Digging up the dirt on crime: The dynamics of soil chemistry and its microbiome indecomposition

Hay, Jessica 2021, Digging up the dirt on crime: The dynamics of soil chemistry and its microbiome indecomposition, B. Forensic Science (Hons) thesis, School of Life and Environmental Sciences, Deakin University.

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Title Digging up the dirt on crime: The dynamics of soil chemistry and its microbiome indecomposition
Author Hay, Jessica
Institution Deakin University
School School of Life and Environmental Sciences
Faculty Faculty of Science, Engineering and Built Environment
Degree type Honours
Degree name B. Forensic Science (Hons)
Thesis advisor Conlan XavierORCID iD for Conlan Xavier orcid.org/0000-0003-0829-0551
Oxley, AndrewORCID iD for Oxley, Andrew orcid.org/0000-0002-6056-7602
Date submitted 2021-03-26
Keyword(s) analytical chemistry
forensic decomposition
forensic science
liquid chromatography
soil microbiology
Summary Despite its forensic importance as trace evidence, soil is under-utilised by forensicscientists, due to a lack of research into the suitability of analytical approaches anda subsequent lack of understanding of the soil. This project aimed to address this issue byexamining both the chemical and microbial methods used for the discrimination of soilsamples. A comprehensive chemical analysis approach, focusing on high performance liquidchromatography, UV-visible spectroscopy and Mass Spectrometry was used to develop adirectly-translatable method for the modern forensic testing laboratory, coupled withmodern genomic approaches to correlate the chemical and microbial data.Both high and ultra-high performance liquid chromatography was used to analyseacetonitrile extractions from 210 soil samples taken from four locations across the Geelongand Surf Coast Shire area from March 2020 to January 2021. A further 60 samples were storedin a dark cupboard in standard laboratory conditions over the same period to examine theeffects of storage and thereby inform best practice sample handling. Importantly, throughprincipal coordinates analysis of the UV-visible chromatograms, it was found that this methodcould discriminate between locations, timepoints, and age points, and therefore, for the firsttime, shows that the method may offer a quick and reliable method for forensic soil analysis.Soil microbiome changes were investigated through the burial of 192 5 cm2 pork skins,wrapped with different fabrics (synthetic and natural) or without fabric, buried at the fourlocations, and excavated at 5, 19, and 54 days after burial. It was found that fabrics directlyimpact the biomass growth on pork skins including relative presence of biofilm and variablemould and staining patterns. The data generated here highlighted the importance of both thesoil chemistry and soil microbiome for forensic analysis.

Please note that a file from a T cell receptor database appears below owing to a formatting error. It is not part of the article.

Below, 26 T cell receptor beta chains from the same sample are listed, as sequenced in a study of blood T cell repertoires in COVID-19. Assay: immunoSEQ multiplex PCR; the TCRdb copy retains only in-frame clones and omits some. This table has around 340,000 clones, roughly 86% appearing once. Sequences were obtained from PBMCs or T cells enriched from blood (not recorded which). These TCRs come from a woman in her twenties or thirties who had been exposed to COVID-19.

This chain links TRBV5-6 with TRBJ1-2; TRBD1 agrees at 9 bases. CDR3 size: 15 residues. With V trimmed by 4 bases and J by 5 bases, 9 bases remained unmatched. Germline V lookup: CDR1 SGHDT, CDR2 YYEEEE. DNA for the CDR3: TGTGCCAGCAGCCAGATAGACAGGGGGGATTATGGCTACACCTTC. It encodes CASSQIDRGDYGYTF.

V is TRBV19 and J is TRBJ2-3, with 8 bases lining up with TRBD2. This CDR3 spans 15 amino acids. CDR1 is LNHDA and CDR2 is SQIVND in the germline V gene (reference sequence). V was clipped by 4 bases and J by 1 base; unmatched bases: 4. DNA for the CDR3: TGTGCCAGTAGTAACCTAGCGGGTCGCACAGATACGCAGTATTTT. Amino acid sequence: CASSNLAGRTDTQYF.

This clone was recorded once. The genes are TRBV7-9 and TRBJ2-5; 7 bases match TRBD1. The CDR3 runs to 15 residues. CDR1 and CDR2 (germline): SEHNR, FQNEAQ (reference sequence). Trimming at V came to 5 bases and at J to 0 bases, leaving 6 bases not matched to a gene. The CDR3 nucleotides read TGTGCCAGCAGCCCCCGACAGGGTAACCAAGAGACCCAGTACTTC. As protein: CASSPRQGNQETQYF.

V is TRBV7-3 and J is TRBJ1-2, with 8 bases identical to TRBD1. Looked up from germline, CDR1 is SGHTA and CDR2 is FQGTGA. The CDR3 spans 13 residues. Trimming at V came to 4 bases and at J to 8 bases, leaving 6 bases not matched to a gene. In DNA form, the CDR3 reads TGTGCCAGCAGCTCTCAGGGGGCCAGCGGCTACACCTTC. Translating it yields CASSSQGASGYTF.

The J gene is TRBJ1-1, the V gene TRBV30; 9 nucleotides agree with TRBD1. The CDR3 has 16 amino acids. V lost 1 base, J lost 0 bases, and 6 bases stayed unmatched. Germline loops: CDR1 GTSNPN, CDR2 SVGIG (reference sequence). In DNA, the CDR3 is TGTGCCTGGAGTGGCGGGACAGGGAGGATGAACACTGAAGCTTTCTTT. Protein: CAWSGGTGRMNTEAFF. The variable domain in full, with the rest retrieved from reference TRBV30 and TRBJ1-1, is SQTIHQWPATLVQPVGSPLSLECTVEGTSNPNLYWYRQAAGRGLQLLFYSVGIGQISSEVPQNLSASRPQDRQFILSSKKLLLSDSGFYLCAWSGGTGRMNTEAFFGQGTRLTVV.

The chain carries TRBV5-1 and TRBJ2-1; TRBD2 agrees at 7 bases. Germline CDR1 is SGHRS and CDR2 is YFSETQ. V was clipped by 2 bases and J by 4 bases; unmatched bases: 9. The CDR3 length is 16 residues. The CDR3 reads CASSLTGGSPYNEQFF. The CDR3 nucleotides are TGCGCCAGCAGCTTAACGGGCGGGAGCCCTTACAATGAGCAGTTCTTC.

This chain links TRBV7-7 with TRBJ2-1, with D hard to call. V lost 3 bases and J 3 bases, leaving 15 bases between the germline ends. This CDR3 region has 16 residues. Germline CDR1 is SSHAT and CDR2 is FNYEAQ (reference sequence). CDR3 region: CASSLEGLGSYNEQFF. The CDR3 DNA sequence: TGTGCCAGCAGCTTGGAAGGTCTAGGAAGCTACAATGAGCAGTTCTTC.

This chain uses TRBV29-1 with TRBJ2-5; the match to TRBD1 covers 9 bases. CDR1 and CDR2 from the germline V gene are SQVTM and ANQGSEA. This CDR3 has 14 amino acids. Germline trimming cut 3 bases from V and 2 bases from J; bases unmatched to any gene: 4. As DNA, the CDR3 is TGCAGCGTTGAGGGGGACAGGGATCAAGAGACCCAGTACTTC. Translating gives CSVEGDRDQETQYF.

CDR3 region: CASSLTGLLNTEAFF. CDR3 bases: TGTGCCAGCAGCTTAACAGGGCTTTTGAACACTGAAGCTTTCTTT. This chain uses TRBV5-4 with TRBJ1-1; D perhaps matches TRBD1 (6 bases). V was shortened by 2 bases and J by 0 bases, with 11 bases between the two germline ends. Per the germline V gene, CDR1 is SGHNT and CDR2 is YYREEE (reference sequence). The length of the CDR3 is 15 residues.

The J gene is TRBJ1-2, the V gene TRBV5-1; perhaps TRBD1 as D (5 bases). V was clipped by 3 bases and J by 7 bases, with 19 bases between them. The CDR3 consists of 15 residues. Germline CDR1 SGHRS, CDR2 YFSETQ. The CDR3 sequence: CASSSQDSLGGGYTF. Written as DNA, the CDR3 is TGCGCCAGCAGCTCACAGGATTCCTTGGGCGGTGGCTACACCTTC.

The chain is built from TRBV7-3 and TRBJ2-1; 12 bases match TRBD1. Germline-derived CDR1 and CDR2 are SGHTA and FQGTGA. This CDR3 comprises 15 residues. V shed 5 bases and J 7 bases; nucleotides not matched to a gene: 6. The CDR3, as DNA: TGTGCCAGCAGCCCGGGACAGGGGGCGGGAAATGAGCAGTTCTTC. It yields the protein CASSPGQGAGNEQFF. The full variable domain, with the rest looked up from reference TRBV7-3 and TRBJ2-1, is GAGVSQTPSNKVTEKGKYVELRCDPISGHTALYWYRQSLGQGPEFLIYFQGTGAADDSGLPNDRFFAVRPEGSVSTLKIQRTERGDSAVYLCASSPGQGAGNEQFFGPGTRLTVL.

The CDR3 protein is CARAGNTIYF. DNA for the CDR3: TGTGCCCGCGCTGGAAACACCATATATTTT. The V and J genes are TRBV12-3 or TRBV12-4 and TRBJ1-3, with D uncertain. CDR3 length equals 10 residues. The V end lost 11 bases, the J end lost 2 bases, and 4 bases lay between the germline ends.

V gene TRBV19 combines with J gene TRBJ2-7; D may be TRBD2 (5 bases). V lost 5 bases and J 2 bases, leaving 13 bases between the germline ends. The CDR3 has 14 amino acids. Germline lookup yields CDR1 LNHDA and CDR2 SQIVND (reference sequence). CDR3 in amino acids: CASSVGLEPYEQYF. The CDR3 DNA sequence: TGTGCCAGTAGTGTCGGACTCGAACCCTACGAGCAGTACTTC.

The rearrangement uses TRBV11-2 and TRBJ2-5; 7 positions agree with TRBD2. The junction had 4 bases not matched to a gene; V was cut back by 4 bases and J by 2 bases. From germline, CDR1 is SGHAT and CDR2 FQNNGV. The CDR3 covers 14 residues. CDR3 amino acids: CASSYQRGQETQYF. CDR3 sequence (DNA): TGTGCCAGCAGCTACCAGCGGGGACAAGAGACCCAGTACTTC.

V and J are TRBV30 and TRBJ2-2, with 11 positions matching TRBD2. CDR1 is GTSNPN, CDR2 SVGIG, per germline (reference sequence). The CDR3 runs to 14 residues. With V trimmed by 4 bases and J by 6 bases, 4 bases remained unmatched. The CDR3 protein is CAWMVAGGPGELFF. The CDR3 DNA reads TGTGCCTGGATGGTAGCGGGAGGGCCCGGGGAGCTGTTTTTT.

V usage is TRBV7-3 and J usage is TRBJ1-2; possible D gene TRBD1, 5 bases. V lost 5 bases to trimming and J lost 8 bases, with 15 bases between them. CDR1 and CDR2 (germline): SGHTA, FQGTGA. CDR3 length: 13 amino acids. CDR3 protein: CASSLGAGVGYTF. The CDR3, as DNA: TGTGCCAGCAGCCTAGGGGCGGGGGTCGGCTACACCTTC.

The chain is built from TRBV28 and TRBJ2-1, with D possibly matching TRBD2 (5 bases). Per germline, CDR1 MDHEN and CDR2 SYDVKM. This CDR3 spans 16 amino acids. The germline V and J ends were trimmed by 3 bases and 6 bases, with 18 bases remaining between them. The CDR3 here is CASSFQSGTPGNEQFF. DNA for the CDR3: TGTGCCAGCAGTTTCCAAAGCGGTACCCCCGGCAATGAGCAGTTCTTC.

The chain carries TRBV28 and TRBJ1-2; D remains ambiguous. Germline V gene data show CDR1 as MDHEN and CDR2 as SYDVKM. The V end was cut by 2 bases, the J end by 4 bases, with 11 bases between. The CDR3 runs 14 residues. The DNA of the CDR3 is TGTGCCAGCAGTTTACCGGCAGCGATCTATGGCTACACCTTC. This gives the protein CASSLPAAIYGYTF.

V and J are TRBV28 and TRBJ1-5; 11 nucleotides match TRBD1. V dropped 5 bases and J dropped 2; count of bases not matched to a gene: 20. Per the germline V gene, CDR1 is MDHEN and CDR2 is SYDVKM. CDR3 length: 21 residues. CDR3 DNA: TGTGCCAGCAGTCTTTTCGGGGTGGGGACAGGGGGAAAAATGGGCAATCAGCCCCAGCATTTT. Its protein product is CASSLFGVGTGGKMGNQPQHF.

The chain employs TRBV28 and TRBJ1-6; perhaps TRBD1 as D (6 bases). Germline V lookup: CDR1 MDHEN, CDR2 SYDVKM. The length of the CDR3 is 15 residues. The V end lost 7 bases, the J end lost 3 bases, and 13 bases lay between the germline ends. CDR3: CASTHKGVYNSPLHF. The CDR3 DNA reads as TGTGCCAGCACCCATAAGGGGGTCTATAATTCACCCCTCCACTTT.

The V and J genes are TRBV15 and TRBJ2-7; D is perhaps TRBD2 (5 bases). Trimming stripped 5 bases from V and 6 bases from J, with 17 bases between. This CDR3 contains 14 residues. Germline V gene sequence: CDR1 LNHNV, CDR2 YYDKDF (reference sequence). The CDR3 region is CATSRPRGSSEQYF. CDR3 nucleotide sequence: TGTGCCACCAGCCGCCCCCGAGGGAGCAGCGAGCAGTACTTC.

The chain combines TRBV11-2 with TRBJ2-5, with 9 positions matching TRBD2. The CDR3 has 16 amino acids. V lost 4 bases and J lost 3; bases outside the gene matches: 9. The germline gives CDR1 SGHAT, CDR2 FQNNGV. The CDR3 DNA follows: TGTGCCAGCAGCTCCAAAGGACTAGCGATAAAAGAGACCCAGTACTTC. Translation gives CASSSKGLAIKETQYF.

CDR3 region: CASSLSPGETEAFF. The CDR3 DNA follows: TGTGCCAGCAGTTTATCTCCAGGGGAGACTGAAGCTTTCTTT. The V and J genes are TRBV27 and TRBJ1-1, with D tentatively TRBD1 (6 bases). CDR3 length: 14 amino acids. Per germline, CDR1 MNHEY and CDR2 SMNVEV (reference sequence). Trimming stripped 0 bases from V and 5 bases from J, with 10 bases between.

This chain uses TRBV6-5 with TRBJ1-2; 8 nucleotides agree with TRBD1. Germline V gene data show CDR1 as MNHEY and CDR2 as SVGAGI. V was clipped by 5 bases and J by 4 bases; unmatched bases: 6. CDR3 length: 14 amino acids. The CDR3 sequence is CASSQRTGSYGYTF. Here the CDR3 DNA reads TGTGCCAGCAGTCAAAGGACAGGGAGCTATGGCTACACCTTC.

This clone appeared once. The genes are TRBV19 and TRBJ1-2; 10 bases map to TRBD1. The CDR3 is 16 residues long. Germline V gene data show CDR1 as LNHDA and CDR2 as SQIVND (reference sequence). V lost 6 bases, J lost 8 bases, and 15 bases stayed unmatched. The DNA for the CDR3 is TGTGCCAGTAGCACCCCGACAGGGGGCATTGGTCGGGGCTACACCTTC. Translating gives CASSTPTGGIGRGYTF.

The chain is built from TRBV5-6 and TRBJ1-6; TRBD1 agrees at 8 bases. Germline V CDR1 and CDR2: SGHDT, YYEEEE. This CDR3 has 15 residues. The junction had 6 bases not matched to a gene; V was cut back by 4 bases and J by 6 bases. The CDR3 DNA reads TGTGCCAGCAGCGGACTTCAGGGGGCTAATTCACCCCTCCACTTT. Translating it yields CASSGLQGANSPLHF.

Language eng
Indigenous content off
Field of Research 3401 Analytical chemistry
Description of original 96 p.
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Persistent URL http://hdl.handle.net/10536/DRO/DU:30150533

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